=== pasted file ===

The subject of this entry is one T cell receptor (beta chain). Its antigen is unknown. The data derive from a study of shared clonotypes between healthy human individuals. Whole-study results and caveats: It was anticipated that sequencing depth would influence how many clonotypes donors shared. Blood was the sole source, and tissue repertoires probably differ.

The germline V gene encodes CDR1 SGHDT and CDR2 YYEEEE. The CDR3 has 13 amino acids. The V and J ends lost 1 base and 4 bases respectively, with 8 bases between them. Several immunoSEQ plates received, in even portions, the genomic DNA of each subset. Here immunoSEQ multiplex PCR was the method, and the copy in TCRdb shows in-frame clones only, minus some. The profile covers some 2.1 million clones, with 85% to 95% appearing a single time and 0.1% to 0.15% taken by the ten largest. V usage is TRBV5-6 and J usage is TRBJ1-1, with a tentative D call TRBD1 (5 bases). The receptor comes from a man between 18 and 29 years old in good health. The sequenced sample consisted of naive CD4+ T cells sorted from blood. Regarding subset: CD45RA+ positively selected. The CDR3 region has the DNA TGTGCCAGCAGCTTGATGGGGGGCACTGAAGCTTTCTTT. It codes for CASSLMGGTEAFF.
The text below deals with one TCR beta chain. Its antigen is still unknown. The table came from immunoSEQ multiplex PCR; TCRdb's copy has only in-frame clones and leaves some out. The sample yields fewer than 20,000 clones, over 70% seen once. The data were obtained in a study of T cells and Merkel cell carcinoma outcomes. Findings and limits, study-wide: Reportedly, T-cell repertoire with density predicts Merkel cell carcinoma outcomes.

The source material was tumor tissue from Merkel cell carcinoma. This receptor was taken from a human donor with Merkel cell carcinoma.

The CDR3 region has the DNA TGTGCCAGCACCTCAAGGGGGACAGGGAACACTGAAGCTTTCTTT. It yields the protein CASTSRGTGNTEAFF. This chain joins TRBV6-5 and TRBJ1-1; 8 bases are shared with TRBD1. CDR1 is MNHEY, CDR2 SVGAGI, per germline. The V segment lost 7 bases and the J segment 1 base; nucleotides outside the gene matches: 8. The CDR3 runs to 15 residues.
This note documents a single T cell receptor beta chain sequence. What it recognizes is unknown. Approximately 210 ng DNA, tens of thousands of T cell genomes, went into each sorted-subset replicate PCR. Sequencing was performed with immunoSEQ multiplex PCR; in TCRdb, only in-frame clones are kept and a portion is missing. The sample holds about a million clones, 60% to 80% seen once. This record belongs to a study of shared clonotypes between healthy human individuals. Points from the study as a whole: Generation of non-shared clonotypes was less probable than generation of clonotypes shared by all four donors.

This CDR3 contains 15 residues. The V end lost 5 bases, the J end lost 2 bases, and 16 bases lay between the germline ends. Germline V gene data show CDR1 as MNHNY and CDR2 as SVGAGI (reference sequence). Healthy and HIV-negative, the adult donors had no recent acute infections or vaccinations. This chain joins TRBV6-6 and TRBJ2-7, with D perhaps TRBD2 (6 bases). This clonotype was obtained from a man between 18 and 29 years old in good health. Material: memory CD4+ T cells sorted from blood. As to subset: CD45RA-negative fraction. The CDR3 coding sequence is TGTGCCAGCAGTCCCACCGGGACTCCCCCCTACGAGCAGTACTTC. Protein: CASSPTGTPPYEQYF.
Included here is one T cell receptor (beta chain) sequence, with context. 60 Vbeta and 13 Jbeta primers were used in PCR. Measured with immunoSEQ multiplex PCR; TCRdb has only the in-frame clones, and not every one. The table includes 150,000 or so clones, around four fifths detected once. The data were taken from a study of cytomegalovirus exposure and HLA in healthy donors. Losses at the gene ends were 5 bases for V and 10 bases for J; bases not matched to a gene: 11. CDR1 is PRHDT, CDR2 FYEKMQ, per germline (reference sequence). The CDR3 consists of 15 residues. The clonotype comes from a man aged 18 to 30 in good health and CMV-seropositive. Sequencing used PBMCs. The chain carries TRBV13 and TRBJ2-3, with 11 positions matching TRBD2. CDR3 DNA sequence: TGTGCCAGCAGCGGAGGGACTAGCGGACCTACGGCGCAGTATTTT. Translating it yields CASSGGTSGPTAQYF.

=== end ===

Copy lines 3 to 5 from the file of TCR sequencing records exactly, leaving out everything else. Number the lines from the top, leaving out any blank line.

The text below deals with one TCR beta chain. Its antigen is still unknown. The table came from immunoSEQ multiplex PCR; TCRdb's copy has only in-frame clones and leaves some out. The sample yields fewer than 20,000 clones, over 70% seen once. The data were obtained in a study of T cells and Merkel cell carcinoma outcomes. Findings and limits, study-wide: Reportedly, T-cell repertoire with density predicts Merkel cell carcinoma outcomes.

The source material was tumor tissue from Merkel cell carcinoma. This receptor was taken from a human donor with Merkel cell carcinoma.

The CDR3 region has the DNA TGTGCCAGCACCTCAAGGGGGACAGGGAACACTGAAGCTTTCTTT. It yields the protein CASTSRGTGNTEAFF. This chain joins TRBV6-5 and TRBJ1-1; 8 bases are shared with TRBD1. CDR1 is MNHEY, CDR2 SVGAGI, per germline. The V segment lost 7 bases and the J segment 1 base; nucleotides outside the gene matches: 8. The CDR3 runs to 15 residues.